London has one of the most extensive urban railway systems in the world; in addition to the Underground railway, there is a network of suburban railways covering London and the surrounding region. Most of the passenger-carrying Underground lines in central London were built before 1914. Suburban extensions were added before and after World War II. The most recent line, the Jubilee, opened in 1979 and in the 1990s was extended eastward to Stratford. The Docklands Light Railway connects the City of London with Docklands and other east London destinations. Most travel is done by rail and Underground, although there is also considerable commuting by car, particularly in the outer boroughs. London has about 18,000 licensed taxis.
Railway services from London to Paris or Brussels through the Channel Tunnel run from the terminal at Waterloo station.
London has three main airports. Heathrow, about 25 km (15 mi) west of London, is the world’s busiest airport for international passengers and is Britain’s most important airport for passengers and air freight (handling about 55 million passengers and over 1 million tonnes of freight in 1996). Gatwick (south of London) is Britain’s second-busiest airport in terms of passenger traffic, and Stansted (to the north-east, in Essex) is the sixth-busiest. London City Airport based in the rejuvenated Docklands area, links Docklands and the City to continental Europe.
The Port of London, covering about 150 km (93 mi) of waterway along the Thames to the east coast, is the largest port in Britain in terms of total tonnage of cargo handled and in terms of non-fuel traffic. The total tonnage handled in 1995 was about 52 million tonnes.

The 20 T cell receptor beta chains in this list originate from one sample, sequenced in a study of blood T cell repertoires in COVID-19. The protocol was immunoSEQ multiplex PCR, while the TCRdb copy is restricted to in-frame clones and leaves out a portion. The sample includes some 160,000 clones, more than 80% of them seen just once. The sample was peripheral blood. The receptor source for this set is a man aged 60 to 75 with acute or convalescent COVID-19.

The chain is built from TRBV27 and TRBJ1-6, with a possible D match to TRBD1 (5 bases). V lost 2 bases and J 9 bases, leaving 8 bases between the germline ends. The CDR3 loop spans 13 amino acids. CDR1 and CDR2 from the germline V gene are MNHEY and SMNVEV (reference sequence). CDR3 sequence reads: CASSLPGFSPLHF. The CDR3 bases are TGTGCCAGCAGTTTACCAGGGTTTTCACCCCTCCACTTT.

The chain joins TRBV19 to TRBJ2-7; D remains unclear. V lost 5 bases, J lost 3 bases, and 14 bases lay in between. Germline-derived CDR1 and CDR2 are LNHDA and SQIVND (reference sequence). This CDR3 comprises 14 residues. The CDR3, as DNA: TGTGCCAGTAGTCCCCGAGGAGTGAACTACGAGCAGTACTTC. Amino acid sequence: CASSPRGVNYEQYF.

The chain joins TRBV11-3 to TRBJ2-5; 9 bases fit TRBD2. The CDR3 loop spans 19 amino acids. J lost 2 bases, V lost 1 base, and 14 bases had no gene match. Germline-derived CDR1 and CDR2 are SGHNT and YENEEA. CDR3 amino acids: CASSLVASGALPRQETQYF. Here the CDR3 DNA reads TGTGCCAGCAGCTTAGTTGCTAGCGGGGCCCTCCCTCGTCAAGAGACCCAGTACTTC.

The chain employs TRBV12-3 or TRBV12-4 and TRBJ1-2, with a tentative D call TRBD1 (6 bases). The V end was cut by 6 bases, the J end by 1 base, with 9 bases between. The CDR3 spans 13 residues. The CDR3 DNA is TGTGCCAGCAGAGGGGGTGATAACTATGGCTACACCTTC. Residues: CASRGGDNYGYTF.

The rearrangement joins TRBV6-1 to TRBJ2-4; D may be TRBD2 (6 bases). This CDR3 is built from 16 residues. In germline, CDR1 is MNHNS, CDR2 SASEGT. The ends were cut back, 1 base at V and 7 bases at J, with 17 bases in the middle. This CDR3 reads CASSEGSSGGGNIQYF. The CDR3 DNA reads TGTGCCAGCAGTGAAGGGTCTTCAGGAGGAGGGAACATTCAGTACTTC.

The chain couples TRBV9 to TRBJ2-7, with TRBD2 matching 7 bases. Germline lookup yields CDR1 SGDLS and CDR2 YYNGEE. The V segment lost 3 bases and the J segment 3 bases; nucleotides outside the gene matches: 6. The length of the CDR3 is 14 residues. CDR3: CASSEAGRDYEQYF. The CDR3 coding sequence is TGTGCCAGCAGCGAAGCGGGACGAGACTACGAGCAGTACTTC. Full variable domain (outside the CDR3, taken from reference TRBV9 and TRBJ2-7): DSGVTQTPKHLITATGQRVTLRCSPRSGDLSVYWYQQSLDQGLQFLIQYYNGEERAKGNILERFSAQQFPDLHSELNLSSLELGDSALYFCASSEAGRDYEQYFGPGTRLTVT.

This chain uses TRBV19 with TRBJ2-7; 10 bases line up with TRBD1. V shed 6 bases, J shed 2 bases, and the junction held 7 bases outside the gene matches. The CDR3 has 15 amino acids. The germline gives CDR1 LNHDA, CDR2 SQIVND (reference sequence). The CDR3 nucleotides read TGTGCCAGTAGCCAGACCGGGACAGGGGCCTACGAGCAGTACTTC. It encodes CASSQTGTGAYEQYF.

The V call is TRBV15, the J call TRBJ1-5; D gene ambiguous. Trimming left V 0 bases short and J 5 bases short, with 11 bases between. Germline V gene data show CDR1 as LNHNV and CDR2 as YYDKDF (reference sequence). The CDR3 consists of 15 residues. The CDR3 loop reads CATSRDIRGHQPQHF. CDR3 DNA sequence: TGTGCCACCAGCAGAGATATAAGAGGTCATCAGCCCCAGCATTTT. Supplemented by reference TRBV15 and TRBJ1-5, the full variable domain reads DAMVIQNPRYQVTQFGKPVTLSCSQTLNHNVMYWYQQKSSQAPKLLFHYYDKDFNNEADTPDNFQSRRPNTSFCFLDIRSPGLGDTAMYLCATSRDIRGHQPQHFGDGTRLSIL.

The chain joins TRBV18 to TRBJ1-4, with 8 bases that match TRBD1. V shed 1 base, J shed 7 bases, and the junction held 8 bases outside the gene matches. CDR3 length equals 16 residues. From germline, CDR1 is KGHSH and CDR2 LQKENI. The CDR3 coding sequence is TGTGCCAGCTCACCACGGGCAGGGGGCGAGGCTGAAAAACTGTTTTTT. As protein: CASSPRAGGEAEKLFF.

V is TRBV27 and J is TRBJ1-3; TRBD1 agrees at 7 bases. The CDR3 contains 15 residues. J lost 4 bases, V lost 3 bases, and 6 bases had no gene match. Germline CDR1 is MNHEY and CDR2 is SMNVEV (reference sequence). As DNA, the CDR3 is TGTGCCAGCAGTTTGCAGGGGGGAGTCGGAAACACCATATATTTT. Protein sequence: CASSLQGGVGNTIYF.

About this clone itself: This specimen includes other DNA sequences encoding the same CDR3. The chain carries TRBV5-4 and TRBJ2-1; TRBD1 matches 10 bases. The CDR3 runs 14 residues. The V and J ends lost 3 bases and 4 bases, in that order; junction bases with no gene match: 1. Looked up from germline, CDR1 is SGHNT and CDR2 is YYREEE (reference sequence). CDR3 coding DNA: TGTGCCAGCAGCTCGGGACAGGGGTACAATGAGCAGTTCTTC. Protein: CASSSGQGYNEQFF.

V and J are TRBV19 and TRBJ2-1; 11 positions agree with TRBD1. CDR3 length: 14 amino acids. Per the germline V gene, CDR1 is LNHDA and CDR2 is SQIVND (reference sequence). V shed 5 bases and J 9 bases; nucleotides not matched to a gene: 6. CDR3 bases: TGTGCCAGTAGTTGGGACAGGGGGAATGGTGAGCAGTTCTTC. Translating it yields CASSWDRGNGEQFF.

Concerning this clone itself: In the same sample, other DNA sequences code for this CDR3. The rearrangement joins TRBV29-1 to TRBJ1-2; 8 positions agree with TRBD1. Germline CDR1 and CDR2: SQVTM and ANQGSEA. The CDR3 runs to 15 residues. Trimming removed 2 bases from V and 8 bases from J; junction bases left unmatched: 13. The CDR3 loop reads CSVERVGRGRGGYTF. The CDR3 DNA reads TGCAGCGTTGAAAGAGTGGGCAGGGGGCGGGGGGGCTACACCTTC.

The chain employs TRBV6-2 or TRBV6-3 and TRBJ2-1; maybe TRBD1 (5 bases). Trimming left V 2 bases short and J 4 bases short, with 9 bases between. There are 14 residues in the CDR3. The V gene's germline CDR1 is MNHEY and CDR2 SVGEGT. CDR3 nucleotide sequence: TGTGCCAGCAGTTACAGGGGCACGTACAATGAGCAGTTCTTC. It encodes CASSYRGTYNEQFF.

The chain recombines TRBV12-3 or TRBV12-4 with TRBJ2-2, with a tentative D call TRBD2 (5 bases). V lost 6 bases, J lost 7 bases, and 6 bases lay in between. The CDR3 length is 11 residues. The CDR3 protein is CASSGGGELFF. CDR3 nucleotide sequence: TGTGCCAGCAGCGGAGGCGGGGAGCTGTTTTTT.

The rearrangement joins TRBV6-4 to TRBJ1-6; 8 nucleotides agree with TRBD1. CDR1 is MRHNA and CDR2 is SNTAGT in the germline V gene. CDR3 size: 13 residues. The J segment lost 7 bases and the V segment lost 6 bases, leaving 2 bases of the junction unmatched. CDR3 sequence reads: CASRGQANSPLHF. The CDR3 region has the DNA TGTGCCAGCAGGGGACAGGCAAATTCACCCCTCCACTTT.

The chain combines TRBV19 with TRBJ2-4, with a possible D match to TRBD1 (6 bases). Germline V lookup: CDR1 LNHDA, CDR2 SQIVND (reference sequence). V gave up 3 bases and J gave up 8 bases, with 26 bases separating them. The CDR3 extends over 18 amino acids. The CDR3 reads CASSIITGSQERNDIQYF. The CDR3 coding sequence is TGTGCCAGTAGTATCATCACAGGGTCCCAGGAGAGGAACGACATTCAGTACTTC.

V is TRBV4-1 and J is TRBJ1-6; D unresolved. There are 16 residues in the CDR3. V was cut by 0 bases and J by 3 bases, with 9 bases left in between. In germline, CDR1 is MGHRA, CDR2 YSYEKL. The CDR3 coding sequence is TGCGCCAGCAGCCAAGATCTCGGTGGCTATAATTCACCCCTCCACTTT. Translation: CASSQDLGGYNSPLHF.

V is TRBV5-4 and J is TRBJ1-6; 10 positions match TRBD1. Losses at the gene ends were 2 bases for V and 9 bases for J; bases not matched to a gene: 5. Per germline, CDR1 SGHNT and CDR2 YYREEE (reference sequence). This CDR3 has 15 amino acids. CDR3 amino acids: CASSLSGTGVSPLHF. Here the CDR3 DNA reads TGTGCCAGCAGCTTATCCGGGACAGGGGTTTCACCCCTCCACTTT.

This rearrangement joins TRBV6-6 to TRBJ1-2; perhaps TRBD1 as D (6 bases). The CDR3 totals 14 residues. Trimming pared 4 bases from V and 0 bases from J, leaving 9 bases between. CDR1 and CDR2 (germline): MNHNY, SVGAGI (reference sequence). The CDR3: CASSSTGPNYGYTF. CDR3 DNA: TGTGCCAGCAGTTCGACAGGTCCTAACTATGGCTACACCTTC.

Museums and Art Galleries
London’s museums and art galleries contain some of the most comprehensive collections of objects of artistic, archaeological, scientific, historical, and general interest. The British Museum in Bloomsbury is one of the biggest and most famous museums in the world. Its collections range from Egyptian and Classical antiquities through Saxon treasures to more recent artefacts.
The Victoria and Albert Museum in South Kensington is an assembly of fine and decorative art collections from all over the world. There are magnificent examples of porcelain, glass, sculpture, fabrics and costume, furniture, and musical instruments, all set in a building of Victorian grandeur. Nearby are the Museum of Natural History and the Science Museum. On the other side of London, in the City it is the Museum of London, which has exhibits dealing with the development of the capital from its origins to the present day.
The National Gallery in Trafalgar Square contains one of the finest mixed collections of paintings in the world. Next door is the National Portrait Gallery, whose collection includes more than 9,000 portraits. The Tate Gallery, situated on the Embankment between Chelsea and Westminster, houses the largest collection of British painting from the 16th century to the present day. In 1987 an extension opened to house the paintings bequeathed to the nation by J. M. W. Turner. There are plans to establish a new Tate Gallery of Modern Art in Southwark, near the reconstructed Shakespearean theatre, the Globe.